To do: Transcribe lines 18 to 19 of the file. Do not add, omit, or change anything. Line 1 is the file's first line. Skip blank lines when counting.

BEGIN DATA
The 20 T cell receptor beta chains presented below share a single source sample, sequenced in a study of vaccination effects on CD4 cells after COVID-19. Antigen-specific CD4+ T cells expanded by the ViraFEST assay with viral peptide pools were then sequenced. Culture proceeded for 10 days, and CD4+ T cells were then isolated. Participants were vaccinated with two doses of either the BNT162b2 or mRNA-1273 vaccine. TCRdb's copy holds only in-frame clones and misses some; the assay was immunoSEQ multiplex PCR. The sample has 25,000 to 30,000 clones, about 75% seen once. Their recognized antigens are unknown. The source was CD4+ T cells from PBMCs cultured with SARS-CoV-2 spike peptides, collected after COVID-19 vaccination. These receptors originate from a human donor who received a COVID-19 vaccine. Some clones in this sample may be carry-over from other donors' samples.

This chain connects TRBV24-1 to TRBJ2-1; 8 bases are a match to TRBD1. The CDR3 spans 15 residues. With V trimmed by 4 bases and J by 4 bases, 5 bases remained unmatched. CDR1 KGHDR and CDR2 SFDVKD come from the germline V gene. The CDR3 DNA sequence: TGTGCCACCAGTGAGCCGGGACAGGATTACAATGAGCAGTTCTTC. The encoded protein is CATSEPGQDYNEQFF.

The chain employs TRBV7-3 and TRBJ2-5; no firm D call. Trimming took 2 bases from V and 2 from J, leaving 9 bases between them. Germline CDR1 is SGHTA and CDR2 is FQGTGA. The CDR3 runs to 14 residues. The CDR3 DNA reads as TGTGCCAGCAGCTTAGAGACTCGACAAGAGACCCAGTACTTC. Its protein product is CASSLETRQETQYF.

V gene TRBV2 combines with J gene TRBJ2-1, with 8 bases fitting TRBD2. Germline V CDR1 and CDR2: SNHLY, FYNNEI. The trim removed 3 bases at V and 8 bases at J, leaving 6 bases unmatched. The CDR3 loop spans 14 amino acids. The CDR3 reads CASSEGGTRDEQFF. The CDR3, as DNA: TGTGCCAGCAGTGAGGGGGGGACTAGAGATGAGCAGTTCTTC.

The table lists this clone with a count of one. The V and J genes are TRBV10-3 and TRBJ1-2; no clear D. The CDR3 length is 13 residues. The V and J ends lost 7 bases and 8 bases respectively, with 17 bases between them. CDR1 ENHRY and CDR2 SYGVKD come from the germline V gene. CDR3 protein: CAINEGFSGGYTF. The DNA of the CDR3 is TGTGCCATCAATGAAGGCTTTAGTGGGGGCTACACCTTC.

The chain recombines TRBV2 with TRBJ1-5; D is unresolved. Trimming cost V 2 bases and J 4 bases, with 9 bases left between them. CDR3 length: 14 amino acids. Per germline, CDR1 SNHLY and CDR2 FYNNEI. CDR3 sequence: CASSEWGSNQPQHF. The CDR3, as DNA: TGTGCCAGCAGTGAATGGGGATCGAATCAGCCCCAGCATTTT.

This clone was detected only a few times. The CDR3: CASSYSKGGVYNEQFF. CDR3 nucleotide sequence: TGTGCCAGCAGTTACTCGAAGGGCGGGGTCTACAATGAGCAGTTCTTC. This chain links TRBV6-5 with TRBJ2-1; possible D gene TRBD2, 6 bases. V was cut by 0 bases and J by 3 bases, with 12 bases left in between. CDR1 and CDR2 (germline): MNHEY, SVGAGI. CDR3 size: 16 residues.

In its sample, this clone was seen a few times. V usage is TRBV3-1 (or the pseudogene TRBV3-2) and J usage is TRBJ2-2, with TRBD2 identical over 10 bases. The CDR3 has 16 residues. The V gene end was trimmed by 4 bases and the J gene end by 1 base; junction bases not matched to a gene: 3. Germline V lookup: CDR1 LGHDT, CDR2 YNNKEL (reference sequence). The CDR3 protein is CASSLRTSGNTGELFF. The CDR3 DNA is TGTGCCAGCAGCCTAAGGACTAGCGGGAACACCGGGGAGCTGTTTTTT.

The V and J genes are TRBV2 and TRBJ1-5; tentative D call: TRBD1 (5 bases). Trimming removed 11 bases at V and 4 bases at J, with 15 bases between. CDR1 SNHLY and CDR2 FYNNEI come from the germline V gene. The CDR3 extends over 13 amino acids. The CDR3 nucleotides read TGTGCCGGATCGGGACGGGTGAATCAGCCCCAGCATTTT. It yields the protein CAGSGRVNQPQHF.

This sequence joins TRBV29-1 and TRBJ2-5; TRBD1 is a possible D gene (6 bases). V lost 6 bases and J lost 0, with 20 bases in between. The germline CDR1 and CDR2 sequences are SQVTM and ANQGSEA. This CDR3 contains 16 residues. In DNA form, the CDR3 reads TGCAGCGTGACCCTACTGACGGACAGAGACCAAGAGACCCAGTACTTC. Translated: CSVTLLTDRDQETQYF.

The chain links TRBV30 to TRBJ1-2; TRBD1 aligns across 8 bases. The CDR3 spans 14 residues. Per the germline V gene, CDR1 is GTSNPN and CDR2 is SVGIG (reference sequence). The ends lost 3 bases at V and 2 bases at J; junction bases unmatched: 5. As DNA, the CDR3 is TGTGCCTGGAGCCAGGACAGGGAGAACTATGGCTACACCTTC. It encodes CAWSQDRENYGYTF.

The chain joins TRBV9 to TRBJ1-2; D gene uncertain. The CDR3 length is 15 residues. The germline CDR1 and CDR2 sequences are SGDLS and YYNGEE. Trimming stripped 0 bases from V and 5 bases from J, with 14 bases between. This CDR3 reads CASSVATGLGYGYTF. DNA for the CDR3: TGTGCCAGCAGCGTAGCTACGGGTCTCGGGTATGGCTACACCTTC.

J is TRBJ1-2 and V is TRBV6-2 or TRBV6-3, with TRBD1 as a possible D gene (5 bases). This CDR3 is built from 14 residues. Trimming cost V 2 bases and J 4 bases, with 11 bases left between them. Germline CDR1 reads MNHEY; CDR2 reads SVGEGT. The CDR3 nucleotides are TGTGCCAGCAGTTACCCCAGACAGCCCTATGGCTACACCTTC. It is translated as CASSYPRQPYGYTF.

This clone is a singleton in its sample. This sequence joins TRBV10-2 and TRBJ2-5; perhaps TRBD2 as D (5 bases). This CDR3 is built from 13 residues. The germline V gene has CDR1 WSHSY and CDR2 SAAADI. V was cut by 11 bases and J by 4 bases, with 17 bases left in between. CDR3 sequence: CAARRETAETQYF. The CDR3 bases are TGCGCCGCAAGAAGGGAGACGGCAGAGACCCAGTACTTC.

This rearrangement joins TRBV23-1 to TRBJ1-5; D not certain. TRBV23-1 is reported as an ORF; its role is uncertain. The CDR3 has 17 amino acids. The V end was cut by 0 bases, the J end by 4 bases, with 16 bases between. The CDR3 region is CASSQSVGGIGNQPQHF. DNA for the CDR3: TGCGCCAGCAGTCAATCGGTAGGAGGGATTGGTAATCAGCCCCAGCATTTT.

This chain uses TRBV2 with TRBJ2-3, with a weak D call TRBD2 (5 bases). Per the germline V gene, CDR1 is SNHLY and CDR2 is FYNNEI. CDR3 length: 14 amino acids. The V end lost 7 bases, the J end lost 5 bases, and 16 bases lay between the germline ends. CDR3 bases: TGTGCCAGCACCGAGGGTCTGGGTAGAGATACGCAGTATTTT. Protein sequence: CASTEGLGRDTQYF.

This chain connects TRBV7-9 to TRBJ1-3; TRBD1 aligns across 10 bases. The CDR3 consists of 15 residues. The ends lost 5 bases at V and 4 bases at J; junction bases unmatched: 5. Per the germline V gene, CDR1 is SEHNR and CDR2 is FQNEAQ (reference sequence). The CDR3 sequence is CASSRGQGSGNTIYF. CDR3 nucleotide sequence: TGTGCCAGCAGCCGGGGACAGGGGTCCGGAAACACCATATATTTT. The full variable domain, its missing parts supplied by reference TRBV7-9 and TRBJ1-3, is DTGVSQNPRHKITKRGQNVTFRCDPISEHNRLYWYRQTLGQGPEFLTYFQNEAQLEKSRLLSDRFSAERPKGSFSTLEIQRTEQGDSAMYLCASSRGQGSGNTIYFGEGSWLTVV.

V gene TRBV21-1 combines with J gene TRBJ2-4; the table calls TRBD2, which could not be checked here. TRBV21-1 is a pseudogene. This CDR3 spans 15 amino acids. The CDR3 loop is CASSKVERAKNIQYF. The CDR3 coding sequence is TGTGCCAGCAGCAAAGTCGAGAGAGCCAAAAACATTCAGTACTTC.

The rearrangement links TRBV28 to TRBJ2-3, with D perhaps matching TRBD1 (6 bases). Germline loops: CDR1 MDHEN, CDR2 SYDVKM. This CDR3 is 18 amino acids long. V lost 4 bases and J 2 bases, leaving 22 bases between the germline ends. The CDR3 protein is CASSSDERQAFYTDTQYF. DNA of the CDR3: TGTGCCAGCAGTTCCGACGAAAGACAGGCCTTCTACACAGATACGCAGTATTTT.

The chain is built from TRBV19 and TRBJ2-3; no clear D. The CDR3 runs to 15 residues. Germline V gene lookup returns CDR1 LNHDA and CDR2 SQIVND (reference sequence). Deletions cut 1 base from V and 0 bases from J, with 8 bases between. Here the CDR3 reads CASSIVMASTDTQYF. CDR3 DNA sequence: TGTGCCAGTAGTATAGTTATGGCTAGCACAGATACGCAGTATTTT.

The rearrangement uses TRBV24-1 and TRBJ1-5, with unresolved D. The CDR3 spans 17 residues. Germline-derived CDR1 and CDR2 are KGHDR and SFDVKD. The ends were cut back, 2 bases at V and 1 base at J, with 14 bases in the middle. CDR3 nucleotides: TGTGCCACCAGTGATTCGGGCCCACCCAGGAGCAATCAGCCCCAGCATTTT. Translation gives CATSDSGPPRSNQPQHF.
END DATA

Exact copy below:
V gene TRBV21-1 combines with J gene TRBJ2-4; the table calls TRBD2, which could not be checked here. TRBV21-1 is a pseudogene. This CDR3 spans 15 amino acids. The CDR3 loop is CASSKVERAKNIQYF. The CDR3 coding sequence is TGTGCCAGCAGCAAAGTCGAGAGAGCCAAAAACATTCAGTACTTC.

The rearrangement links TRBV28 to TRBJ2-3, with D perhaps matching TRBD1 (6 bases). Germline loops: CDR1 MDHEN, CDR2 SYDVKM. This CDR3 is 18 amino acids long. V lost 4 bases and J 2 bases, leaving 22 bases between the germline ends. The CDR3 protein is CASSSDERQAFYTDTQYF. DNA of the CDR3: TGTGCCAGCAGTTCCGACGAAAGACAGGCCTTCTACACAGATACGCAGTATTTT.